D.C. streets boast diverse protesters

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By Benjamin Roode
March 20, 2003
The Post (Athens, Ohio)

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[Editor’s note, 2/23/13 — Readers of my site will surely see that I’ve spent a lot of time criticizing The Post. However, I’m also happy to point out when the Ohio University student newspaper is at its best — as was certainly the case in its March 20, 2003 edition. That day, The Post followed a front page headline announcing the U.S. attack on Iraq with four separate stories on different aspects of local anti-war activities, one on protests in Washington, D.C., an article on OU professors’ opinions of the war, a piece on students whose opinions on the war were either supportive or conflicted, an article presenting the positions of Ohio Congressional representatives on the war and more. All things considered, The Post did an excellent job providing relatively in-depth local context to a story of international importance. It is likely that some prior and subsequent editors and writers of the newspaper would not have handled the matter so well. However, in terms of its handling of this issue, The Post’s staff in the spring of 2003 gave an exemplary performance.]

WASHINGTON – Lily Stone was preoccupied throughout her entire school day at Westfield High School in Chantilly, Va. She had something big on her mind. She was going to help with a worthy cause. She was going to an antiwar protest.

“People need to show our government this war is unjustified,” she said. “It’s a preemptive war and it’s illegal under the (United Nations) charter.”

Stone rushed from her last class to join protesters behind a fence separating pedestrians from the sidewalk and Lafayette Park.

Despite growing barriers around government buildings, war protesters took to sidewalks and parks around Washington in last-ditch efforts to convince the nation’s leaders that a war in Iraq was not what the majority of Americans want.

Toting “No War For Empire” signs and chanting pro-peace slogans, protesters screamed their sentiments across now wider gaps between the president’s residence and a vocal public. As part of Washington’s security plan before war, the perimeter around the White House and other government buildings was extended.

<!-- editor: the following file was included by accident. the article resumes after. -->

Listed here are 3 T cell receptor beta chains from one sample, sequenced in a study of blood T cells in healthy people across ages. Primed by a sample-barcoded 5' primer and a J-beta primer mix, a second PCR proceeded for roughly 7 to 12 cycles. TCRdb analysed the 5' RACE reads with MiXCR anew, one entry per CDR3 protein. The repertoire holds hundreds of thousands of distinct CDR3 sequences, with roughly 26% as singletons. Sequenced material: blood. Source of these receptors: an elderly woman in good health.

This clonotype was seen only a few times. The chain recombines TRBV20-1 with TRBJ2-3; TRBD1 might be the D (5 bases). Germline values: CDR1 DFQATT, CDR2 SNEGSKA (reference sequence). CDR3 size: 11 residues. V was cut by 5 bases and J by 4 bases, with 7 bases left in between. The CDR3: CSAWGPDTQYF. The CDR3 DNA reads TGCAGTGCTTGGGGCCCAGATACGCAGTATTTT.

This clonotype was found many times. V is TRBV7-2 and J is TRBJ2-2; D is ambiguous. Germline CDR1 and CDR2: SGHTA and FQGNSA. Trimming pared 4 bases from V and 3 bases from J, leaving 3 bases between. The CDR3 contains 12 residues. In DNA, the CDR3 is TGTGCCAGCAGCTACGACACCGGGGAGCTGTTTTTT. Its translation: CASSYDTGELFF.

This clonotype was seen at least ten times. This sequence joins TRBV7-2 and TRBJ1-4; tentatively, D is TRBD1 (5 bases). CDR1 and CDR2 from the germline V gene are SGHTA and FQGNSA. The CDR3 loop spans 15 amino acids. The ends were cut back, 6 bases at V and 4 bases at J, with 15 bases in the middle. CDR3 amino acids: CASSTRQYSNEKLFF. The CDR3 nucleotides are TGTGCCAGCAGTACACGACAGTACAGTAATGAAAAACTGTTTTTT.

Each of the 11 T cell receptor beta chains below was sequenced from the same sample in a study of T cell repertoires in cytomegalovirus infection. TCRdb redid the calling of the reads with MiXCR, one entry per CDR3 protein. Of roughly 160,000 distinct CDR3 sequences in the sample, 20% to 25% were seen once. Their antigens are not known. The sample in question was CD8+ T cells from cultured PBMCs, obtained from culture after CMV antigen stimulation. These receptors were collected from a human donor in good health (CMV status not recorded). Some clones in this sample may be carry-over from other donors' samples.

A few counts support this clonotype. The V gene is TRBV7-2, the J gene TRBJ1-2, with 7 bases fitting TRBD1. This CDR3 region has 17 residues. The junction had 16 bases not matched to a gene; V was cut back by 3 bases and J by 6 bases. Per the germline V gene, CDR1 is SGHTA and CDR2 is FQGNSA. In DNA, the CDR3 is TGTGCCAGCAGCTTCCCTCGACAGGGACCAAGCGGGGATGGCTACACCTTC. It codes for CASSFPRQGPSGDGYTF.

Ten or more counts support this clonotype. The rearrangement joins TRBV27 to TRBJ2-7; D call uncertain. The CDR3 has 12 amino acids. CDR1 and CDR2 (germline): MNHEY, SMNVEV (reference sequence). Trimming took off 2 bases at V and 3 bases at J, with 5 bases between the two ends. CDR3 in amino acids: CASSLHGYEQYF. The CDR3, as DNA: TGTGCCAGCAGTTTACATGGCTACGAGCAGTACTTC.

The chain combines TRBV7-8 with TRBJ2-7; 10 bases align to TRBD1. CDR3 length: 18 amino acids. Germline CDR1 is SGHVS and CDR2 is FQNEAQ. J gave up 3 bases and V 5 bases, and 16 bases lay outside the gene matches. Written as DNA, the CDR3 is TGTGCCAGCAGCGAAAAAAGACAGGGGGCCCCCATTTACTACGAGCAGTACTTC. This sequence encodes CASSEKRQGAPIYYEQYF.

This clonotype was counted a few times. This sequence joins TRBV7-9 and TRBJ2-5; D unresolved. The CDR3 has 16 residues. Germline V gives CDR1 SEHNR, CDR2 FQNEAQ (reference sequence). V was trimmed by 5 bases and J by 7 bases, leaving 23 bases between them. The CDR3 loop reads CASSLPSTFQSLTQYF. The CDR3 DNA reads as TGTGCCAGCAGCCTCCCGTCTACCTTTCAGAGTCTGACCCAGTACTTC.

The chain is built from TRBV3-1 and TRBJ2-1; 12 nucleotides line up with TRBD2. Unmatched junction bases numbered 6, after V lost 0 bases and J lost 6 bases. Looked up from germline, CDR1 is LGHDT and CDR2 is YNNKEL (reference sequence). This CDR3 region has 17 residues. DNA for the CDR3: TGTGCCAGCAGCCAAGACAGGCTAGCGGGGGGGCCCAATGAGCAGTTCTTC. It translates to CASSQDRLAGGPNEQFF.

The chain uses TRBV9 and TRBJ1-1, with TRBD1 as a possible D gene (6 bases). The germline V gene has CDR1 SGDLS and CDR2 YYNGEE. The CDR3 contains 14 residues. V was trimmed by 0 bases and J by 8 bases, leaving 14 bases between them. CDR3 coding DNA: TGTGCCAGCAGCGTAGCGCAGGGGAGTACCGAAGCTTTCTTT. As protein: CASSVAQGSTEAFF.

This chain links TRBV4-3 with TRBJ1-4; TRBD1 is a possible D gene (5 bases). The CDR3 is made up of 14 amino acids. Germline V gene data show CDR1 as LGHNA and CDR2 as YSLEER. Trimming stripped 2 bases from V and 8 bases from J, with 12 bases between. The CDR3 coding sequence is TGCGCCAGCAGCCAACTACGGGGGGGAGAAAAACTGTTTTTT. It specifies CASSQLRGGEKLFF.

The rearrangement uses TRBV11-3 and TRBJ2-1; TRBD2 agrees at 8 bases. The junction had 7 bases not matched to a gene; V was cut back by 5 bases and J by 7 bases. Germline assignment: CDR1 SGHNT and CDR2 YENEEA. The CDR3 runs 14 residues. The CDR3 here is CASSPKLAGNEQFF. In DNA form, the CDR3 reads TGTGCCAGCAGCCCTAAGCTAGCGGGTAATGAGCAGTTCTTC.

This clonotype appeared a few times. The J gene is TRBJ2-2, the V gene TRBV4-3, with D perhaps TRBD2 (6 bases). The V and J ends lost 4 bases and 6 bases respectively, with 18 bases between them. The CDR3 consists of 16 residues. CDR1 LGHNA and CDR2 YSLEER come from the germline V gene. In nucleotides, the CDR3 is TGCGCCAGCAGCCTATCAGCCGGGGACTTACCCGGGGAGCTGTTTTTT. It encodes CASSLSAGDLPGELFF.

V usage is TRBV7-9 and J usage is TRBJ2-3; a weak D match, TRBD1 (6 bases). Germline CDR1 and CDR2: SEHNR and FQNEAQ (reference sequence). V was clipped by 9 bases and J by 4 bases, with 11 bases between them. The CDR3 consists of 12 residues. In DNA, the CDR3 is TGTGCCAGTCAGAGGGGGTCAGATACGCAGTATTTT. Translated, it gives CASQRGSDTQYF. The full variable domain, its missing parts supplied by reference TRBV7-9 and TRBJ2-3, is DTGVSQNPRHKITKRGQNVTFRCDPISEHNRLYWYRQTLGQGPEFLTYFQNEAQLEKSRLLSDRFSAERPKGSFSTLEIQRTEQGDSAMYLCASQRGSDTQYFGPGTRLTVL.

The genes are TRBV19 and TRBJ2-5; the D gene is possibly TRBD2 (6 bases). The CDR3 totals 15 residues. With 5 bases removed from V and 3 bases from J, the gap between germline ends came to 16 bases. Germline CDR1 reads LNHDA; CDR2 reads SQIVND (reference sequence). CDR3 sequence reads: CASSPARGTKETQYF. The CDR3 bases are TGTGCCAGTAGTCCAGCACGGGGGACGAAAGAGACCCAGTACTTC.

A Washington Post ABC News poll showing 71 percent of Americans in favor of a war in Iraq did not convince protesters Americans want war.

“I bet only about 20 percent are really for (the war),” said Carol Moore, a freelance writer and 30-year protest veteran. “A lot of people will go along with anything if you ask the right questions.”

Thoughts were similar in a crowd of about 50 protesters at the intersection of 16th and I streets in Washington.

“The way questions are worded must be why people agree with this,” Stone said. “I don’t look at polls anymore.”

Stone made her decision about the war after examining all the news and information she could – not something most high school freshmen do, she said.

“In December I took a hard look at the entire situation,” she said. “Half of the population in Iraq is under 18. That worries me.”

Teenagers and high-school students at Stone’s Westfield High School appear to be taking a more active role in the conflict, she said. Several peace-themed groups are forming as well as anti-war and anti-Bush groups. But opinions of protesters only count if they do not fall on deaf ears, she said.

“If the government paid attention to us, they’d know we don’t want a war,” she said.
Moore, who has taken part in numerous protests in her life and had more than one on her schedule yesterday, said group protests are effective.

“Basically, when you live under tyranny, you need something like a million people to get your voice heard,” she said at yesterday’s afternoon protest behind the White House.

“They’re allowed to arrest us under any pretense, so this is a tyranny.”

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